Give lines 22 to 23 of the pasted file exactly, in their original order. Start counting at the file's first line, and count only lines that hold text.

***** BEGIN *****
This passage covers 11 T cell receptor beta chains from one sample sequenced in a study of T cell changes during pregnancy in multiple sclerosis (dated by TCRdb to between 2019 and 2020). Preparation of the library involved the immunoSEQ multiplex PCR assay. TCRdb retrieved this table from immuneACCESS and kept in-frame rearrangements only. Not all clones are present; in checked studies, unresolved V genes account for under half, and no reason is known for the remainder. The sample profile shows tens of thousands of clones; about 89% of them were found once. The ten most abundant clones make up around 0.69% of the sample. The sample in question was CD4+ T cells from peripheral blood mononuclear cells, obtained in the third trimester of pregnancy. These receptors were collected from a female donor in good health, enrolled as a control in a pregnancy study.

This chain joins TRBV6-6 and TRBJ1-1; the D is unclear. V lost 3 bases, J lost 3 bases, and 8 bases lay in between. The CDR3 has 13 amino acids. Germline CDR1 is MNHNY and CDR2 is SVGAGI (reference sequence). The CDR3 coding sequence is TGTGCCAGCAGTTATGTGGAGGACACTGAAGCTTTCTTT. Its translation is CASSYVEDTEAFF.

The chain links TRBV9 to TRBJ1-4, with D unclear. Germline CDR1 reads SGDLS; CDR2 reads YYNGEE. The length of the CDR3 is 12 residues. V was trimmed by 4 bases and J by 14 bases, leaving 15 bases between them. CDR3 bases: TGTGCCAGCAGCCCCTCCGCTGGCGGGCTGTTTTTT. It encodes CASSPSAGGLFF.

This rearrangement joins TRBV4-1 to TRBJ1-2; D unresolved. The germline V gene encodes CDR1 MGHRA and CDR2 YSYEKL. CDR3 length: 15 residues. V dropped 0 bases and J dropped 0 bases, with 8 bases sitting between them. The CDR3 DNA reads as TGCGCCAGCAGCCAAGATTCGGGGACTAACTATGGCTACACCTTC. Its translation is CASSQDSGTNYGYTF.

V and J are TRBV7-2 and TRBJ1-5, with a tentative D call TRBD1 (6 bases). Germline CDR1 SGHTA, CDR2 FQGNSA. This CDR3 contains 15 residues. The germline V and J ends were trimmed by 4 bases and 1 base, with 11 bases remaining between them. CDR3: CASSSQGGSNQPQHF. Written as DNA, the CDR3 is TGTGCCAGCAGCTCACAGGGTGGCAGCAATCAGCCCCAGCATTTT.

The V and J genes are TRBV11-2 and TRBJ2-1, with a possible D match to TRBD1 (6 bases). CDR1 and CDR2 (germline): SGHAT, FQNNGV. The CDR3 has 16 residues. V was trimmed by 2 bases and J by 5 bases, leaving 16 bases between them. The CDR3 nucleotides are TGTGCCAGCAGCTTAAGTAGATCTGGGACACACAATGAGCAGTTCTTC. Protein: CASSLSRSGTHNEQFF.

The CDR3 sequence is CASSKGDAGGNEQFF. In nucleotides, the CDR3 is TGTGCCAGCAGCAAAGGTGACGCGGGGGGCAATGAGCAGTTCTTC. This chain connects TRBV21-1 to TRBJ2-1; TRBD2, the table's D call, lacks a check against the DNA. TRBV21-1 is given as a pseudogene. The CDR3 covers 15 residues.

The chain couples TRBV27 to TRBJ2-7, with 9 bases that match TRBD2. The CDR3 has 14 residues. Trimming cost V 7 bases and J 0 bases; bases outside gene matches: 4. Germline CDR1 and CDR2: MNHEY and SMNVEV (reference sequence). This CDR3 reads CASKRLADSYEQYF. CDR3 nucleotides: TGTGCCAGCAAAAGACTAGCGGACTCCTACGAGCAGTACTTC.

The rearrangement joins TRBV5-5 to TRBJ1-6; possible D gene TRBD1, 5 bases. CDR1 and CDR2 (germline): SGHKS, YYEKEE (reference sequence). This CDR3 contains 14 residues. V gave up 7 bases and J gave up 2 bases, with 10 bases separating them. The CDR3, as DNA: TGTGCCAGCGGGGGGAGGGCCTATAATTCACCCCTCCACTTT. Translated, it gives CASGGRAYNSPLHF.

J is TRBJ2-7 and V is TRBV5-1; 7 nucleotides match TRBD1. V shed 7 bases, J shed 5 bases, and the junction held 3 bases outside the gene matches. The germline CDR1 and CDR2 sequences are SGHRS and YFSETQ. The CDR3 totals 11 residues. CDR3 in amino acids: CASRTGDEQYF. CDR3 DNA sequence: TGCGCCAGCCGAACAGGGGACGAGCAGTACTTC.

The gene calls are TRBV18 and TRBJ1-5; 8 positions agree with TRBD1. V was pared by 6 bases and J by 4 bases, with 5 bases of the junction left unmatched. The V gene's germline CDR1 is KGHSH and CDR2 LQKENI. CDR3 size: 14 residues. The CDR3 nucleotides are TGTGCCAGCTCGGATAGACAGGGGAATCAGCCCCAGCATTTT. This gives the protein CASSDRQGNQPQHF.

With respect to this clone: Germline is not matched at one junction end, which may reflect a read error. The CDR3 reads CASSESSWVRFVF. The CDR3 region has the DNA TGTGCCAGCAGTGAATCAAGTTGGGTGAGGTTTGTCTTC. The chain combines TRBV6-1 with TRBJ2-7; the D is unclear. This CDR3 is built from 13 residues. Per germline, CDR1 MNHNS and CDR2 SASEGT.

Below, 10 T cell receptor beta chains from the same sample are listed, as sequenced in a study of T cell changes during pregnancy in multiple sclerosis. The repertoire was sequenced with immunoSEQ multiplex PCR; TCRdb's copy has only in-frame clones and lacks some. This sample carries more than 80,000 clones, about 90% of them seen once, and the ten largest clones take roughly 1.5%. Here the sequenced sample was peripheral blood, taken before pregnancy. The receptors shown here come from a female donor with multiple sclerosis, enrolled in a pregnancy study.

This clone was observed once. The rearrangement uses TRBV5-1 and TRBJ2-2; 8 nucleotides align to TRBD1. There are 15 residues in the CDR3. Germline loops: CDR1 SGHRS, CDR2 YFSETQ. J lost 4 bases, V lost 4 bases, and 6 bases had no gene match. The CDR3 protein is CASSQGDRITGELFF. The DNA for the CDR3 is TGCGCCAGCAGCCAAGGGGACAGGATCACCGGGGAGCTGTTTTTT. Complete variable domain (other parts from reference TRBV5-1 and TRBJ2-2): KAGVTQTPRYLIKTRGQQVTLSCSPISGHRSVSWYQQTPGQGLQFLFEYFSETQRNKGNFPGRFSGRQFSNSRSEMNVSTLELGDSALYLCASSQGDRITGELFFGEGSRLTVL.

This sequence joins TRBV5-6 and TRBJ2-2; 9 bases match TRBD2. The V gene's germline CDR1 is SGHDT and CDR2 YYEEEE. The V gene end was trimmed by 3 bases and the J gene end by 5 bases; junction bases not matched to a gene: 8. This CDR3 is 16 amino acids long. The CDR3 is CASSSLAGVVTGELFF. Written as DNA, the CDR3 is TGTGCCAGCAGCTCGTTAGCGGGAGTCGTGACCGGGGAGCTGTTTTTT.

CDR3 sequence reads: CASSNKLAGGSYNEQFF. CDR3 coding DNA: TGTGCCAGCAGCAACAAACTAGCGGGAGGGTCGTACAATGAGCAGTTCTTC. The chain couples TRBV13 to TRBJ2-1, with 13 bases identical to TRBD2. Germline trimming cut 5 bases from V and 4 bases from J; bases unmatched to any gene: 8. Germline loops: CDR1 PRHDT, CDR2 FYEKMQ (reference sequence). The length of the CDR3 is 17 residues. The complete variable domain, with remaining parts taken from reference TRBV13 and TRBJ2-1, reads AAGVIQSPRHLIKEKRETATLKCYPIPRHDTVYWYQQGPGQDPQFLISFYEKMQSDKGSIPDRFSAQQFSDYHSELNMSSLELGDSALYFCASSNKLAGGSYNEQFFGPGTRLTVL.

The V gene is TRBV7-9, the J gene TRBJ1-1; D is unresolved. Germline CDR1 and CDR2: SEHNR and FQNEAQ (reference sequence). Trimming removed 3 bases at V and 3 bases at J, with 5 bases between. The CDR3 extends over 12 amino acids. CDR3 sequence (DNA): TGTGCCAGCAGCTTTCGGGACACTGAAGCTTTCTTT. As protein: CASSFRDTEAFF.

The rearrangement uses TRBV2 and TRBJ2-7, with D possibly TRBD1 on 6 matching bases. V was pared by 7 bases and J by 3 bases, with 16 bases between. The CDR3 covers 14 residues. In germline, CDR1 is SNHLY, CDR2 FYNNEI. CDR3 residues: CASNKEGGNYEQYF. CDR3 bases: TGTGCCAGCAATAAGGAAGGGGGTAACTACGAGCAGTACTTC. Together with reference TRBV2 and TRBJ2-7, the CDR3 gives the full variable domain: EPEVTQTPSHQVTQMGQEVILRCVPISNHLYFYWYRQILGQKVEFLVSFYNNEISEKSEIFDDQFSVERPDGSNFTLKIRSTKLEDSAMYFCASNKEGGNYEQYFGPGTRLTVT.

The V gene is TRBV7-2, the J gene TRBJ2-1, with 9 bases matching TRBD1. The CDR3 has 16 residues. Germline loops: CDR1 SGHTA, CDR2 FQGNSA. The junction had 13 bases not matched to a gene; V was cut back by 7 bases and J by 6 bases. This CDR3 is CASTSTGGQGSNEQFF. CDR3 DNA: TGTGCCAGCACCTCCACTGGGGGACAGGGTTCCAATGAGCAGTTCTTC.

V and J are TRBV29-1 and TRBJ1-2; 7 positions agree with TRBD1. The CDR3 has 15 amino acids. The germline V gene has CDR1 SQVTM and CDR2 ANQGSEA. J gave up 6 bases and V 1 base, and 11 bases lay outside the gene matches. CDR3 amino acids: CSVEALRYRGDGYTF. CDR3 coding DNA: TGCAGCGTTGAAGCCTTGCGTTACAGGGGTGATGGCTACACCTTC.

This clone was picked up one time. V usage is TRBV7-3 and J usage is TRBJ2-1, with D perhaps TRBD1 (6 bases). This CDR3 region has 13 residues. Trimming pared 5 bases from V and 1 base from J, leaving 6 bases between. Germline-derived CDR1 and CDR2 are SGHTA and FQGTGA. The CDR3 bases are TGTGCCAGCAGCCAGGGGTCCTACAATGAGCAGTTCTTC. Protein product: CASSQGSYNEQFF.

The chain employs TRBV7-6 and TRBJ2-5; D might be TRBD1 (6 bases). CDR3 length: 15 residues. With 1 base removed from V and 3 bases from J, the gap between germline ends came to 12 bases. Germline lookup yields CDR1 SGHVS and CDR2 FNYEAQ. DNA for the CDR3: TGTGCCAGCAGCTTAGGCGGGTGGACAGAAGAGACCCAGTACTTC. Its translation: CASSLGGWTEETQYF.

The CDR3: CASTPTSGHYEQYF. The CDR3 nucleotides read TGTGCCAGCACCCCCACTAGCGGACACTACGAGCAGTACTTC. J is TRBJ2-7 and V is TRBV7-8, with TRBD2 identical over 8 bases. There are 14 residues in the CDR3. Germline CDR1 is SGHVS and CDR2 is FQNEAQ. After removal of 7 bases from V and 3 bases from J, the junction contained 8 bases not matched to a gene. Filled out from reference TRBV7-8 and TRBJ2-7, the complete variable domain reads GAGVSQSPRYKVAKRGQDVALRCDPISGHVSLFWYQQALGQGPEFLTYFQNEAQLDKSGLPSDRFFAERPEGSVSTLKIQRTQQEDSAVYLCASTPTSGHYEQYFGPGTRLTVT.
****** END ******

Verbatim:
The chain employs TRBV7-6 and TRBJ2-5; D might be TRBD1 (6 bases). CDR3 length: 15 residues. With 1 base removed from V and 3 bases from J, the gap between germline ends came to 12 bases. Germline lookup yields CDR1 SGHVS and CDR2 FNYEAQ. DNA for the CDR3: TGTGCCAGCAGCTTAGGCGGGTGGACAGAAGAGACCCAGTACTTC. Its translation: CASSLGGWTEETQYF.

The CDR3: CASTPTSGHYEQYF. The CDR3 nucleotides read TGTGCCAGCACCCCCACTAGCGGACACTACGAGCAGTACTTC. J is TRBJ2-7 and V is TRBV7-8, with TRBD2 identical over 8 bases. There are 14 residues in the CDR3. Germline CDR1 is SGHVS and CDR2 is FQNEAQ. After removal of 7 bases from V and 3 bases from J, the junction contained 8 bases not matched to a gene. Filled out from reference TRBV7-8 and TRBJ2-7, the complete variable domain reads GAGVSQSPRYKVAKRGQDVALRCDPISGHVSLFWYQQALGQGPEFLTYFQNEAQLDKSGLPSDRFFAERPEGSVSTLKIQRTQQEDSAVYLCASTPTSGHYEQYFGPGTRLTVT.